Therefore, it is highly frustrating when parents undermine the teachers’ authority or when they excuse their children instead of complying with teachers’ requests. Most parents don’t realise that their non-compliance isn’t something that’s affecting just their child, but it affects the entire classroom dynamics which the teacher has to take into consideration and work around. Multiply that non-compliance with a handful of other parents, and suddenly, having to cater for these differing compliance levels results in a logistical nightmare.

This professional frustration is akin to when clients dismiss their lawyers’ professional advice, or when patients disregard their doctors’ directions, simply because they are educated, Google-savvy, and “know better”.

I’m not discounting that there are times parents do know better than teachers.

Clearly, parents have the advantage over teachers in knowing their own child’s background and learning patterns, especially in our school system where most teachers have only less than one year to get to know their class of 40, before they are promoted to another class with a different teacher. Parents also know better the capabilities and capacities of their child, even though this may be challenged by teachers who, having spent more time with children of a particular age, probably understand them in that phase of life better.

For example, I knew that when my eldest son who was promoted to a Higher Chinese class in primary two had only obtained his good grades the year before because he had studied for the test, not because he had a mastery of the language. His language teacher disagreed. She insisted that he understood her perfectly, and believed it was only “a matter of time” before he showed the corresponding competency in his schoolwork. Sadly, all we saw was our son becoming miserable about going to school, that in the end we opted to homeschool him.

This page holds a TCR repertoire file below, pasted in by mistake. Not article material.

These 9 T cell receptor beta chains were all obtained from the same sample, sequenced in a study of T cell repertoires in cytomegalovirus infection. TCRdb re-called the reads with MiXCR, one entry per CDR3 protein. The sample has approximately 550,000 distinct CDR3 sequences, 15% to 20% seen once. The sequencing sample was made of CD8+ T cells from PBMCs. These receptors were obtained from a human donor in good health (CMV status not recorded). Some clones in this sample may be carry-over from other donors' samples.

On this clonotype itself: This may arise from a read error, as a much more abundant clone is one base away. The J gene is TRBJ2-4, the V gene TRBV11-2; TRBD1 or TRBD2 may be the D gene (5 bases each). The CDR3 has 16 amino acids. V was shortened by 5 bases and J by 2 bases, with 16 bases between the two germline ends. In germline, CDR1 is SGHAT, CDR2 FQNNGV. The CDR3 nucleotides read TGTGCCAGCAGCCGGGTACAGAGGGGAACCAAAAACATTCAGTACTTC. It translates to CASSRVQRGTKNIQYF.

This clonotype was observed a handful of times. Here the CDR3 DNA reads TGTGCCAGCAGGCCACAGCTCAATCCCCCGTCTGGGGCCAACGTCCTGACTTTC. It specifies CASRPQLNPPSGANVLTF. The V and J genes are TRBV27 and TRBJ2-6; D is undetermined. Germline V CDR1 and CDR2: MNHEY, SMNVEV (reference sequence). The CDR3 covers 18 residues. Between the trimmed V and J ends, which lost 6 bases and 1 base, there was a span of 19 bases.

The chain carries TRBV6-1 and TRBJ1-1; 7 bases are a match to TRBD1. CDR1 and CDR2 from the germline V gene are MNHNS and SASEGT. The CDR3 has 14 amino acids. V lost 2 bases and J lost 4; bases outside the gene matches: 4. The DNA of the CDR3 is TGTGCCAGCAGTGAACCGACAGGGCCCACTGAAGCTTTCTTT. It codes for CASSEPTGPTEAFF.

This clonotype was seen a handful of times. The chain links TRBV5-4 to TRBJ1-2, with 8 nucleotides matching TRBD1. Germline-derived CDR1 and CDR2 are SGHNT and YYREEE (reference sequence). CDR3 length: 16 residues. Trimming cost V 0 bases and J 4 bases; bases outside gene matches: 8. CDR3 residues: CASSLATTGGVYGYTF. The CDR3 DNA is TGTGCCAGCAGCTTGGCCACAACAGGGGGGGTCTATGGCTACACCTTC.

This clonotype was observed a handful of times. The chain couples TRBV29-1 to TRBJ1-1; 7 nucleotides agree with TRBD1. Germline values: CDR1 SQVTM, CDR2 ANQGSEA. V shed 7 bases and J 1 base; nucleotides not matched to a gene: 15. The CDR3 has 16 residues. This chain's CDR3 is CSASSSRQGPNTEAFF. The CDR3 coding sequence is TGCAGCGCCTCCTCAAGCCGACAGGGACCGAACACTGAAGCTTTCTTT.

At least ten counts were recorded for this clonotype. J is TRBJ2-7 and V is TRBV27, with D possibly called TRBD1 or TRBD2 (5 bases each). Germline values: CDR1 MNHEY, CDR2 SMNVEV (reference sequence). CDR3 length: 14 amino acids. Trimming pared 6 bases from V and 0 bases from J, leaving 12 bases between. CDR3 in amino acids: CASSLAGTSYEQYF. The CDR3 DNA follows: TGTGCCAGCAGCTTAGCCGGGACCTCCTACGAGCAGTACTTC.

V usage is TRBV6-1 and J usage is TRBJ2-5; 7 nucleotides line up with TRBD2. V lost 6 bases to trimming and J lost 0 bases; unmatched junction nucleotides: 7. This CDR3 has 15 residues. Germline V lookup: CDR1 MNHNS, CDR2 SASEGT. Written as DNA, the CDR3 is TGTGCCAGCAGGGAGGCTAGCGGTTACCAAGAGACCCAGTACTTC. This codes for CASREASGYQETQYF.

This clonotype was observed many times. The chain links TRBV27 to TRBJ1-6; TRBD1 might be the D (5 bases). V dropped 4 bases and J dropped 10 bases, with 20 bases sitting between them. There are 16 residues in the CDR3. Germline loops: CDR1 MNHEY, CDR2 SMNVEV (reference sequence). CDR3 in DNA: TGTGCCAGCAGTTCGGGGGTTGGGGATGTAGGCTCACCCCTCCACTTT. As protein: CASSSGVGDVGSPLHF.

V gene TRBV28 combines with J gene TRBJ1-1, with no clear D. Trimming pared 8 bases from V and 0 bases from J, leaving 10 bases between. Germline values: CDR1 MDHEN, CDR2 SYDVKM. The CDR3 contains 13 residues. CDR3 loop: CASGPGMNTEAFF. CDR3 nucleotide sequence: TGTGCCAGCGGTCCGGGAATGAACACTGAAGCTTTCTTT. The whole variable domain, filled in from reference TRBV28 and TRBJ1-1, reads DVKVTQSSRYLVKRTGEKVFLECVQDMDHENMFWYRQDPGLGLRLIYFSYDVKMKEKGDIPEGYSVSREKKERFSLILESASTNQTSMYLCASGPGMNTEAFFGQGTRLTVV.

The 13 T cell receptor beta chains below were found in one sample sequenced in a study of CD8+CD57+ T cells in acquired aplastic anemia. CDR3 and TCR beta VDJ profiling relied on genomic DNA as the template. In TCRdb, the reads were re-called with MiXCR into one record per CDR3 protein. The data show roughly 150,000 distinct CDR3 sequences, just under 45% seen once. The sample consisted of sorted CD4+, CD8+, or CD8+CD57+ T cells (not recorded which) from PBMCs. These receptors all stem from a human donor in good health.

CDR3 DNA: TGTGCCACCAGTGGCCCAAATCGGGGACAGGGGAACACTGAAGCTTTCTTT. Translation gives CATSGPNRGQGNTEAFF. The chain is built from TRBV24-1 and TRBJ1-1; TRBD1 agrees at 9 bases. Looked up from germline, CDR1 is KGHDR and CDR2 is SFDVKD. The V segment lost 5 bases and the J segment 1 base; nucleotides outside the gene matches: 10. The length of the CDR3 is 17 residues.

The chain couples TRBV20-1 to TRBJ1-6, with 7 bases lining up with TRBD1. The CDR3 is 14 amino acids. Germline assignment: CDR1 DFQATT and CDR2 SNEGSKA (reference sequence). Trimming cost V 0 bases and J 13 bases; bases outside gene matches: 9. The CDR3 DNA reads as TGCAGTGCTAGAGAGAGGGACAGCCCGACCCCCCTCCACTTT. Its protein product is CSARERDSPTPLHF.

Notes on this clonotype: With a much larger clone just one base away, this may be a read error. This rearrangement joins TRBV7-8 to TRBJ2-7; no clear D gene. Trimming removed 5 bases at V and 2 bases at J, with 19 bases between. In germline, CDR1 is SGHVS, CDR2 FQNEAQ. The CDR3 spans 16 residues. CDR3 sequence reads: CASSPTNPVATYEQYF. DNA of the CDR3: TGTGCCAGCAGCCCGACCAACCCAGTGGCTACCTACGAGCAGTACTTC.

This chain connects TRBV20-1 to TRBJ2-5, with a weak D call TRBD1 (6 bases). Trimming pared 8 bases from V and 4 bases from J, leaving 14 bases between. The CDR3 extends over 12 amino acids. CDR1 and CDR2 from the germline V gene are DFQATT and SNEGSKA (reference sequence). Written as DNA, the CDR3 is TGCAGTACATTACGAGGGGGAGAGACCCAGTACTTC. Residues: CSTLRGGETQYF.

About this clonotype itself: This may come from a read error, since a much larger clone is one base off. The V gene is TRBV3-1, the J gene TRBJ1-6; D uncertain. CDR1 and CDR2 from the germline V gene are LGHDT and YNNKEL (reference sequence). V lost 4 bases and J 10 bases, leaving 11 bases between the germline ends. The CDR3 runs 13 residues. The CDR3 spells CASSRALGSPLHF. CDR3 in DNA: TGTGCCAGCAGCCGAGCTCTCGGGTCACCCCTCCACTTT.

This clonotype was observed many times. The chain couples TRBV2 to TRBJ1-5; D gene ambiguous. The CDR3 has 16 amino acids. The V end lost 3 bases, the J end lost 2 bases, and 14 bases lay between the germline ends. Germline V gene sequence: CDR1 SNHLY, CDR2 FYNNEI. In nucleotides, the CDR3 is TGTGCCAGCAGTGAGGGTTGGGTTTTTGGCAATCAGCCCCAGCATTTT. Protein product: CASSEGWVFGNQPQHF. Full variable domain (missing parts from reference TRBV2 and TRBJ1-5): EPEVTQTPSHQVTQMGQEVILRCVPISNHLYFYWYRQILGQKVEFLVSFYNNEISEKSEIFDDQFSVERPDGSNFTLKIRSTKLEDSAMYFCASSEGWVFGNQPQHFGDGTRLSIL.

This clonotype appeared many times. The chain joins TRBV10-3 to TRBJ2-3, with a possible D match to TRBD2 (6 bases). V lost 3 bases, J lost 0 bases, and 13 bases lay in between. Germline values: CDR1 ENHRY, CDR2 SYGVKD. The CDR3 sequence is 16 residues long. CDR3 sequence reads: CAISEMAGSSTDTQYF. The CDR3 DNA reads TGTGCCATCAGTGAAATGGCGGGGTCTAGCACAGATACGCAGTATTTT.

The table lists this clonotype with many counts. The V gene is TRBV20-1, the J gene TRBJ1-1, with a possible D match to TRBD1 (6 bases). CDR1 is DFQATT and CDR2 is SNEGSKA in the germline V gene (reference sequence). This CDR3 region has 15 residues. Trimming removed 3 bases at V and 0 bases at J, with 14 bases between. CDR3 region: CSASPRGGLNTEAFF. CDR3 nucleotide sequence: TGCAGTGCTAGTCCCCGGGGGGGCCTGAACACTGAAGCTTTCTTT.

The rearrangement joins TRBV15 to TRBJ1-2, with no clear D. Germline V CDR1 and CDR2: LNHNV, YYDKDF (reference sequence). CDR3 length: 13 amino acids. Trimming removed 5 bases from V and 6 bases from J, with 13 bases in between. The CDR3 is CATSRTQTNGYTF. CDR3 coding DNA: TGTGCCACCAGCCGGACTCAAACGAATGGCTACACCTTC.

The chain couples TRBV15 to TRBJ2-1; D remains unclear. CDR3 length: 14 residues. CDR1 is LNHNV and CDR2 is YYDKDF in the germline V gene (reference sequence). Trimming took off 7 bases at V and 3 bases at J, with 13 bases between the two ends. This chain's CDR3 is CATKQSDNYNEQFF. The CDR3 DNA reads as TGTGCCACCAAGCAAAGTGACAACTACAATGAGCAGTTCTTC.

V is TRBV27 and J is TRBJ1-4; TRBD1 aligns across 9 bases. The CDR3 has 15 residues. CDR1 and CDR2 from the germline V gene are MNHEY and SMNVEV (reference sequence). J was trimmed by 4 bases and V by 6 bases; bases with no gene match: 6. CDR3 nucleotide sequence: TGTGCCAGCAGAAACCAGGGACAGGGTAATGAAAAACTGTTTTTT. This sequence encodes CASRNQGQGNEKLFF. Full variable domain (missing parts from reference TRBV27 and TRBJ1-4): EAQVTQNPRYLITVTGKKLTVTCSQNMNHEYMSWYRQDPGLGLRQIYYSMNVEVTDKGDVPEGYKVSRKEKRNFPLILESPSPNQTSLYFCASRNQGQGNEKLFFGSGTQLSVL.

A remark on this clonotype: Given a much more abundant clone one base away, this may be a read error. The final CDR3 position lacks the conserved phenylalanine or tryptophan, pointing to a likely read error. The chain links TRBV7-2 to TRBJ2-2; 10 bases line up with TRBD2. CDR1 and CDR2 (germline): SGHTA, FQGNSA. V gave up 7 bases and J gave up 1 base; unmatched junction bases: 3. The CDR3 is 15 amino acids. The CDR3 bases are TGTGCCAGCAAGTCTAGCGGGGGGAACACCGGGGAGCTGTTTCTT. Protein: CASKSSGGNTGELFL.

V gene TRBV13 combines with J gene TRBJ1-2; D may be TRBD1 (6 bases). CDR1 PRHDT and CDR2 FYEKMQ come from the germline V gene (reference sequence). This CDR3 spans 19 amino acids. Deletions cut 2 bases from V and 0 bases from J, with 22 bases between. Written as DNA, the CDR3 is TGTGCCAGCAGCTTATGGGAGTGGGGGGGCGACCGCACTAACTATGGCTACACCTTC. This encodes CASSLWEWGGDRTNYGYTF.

Then again, when I was teaching a primary two class, one of my students developed a habit of deliberately taking her friends’ erasers and surreptitiously throwing it away. When I alerted her father about it, he got angry at me. He said his daughter never lies and would never do such a thing – even when I had been monitoring the situation after tearful complaints from her friends and had caught her red-handed. Within a week after meeting the father, he transferred his daughter to another school.

Then again, there are teachers who do the bare minimum of teaching, expecting parents to hire tutors for their students to catch up with the class. My son’s teacher taught by assigning worksheets and expecting her students to figure it out themselves. When the students did badly, they were “lazy” or “needed tuition”. It was frustrating talking to her at the Meet-The-Parent sessions, where I ended up feeling angry on my son’s behalf, yet having to encourage my son to spend more time on that subject and seek help from his friends when he was in doubt. His result for that subject that year was dismal, but thankfully, he had better teachers later.

With a secondary four son and two younger kids in primary school, I have had my fair share of the many unsung-hero teachers and the one or two go-hire-a-tutor teachers, just as I’m sure most parents would have experienced.

So why then the call to “respect teachers” and the reminder for “teachers to inculcate respect” on top of their teaching duties, as if respect for teachers is lacking or that teachers aren’t doing enough to inculcate respect?